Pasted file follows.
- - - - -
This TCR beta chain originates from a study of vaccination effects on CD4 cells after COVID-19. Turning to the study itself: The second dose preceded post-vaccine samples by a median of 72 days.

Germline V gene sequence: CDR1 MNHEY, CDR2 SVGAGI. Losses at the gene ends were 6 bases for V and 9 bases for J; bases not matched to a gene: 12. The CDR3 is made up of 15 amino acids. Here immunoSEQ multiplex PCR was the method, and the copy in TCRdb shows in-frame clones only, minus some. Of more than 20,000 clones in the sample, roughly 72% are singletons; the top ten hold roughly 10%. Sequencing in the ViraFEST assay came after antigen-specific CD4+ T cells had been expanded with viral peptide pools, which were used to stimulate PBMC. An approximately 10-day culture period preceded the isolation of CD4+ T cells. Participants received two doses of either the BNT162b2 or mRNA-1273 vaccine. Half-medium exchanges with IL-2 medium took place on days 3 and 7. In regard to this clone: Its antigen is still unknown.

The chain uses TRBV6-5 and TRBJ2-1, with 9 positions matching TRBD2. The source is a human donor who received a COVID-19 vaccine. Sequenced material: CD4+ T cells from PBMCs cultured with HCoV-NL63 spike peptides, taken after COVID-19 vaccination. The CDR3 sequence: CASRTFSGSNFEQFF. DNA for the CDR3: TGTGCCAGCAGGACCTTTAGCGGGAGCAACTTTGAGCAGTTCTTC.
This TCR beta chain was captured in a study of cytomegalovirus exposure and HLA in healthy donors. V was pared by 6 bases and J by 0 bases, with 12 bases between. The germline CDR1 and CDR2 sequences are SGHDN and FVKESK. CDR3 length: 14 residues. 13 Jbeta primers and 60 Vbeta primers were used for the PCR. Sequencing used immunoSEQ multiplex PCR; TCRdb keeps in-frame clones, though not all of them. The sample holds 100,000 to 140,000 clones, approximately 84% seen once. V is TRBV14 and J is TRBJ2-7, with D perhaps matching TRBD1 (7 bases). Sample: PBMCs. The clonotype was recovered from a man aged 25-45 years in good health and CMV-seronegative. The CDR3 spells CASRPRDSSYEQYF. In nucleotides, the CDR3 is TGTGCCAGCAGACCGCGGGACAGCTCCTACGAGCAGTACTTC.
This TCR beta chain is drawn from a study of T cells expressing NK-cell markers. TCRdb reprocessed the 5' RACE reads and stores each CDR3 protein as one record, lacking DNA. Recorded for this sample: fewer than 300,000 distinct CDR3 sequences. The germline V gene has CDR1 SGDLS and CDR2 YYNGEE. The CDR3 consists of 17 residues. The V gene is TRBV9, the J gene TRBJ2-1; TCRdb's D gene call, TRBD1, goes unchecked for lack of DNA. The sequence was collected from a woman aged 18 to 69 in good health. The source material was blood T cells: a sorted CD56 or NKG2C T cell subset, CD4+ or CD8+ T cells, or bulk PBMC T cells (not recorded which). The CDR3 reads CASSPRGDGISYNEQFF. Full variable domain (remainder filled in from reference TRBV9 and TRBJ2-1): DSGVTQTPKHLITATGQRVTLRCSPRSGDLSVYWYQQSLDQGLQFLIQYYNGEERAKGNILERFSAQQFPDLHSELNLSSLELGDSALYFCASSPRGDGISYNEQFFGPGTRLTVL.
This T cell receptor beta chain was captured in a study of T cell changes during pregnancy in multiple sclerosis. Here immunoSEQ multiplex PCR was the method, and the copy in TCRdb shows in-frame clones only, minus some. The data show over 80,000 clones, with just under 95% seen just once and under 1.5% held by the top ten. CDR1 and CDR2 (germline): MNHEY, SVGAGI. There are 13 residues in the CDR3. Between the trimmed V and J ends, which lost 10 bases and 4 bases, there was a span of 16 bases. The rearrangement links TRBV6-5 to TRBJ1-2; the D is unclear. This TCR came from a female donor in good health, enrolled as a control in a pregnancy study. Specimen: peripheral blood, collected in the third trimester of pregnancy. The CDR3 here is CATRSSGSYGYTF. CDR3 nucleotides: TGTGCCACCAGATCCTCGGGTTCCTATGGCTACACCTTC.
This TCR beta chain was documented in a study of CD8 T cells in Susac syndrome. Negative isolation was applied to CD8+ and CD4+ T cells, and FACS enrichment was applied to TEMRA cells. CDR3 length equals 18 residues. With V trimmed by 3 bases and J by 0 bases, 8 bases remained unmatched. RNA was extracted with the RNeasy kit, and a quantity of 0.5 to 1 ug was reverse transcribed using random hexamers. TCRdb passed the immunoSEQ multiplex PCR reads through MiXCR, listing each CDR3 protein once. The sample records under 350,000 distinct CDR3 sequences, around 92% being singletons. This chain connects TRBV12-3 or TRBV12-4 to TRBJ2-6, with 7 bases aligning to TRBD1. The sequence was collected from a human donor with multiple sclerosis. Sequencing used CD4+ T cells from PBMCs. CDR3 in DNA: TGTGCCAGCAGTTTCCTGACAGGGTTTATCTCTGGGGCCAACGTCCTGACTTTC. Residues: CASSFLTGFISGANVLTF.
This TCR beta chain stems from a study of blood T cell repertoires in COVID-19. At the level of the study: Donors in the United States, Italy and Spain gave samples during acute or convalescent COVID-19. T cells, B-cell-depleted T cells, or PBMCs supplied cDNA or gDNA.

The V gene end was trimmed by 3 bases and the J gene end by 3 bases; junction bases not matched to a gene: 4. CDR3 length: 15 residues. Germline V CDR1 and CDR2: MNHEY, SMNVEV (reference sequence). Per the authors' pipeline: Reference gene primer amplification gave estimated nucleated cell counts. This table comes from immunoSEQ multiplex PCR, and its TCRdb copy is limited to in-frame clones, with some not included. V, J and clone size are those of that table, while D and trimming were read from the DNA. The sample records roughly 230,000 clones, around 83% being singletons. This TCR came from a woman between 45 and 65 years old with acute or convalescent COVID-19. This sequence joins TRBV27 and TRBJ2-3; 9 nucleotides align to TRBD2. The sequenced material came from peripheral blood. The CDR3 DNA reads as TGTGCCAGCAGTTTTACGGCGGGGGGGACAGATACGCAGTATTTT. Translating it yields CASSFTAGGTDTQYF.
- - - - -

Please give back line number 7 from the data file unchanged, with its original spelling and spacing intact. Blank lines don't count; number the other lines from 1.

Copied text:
This TCR beta chain was documented in a study of CD8 T cells in Susac syndrome. Negative isolation was applied to CD8+ and CD4+ T cells, and FACS enrichment was applied to TEMRA cells. CDR3 length equals 18 residues. With V trimmed by 3 bases and J by 0 bases, 8 bases remained unmatched. RNA was extracted with the RNeasy kit, and a quantity of 0.5 to 1 ug was reverse transcribed using random hexamers. TCRdb passed the immunoSEQ multiplex PCR reads through MiXCR, listing each CDR3 protein once. The sample records under 350,000 distinct CDR3 sequences, around 92% being singletons. This chain connects TRBV12-3 or TRBV12-4 to TRBJ2-6, with 7 bases aligning to TRBD1. The sequence was collected from a human donor with multiple sclerosis. Sequencing used CD4+ T cells from PBMCs. CDR3 in DNA: TGTGCCAGCAGTTTCCTGACAGGGTTTATCTCTGGGGCCAACGTCCTGACTTTC. Residues: CASSFLTGFISGANVLTF.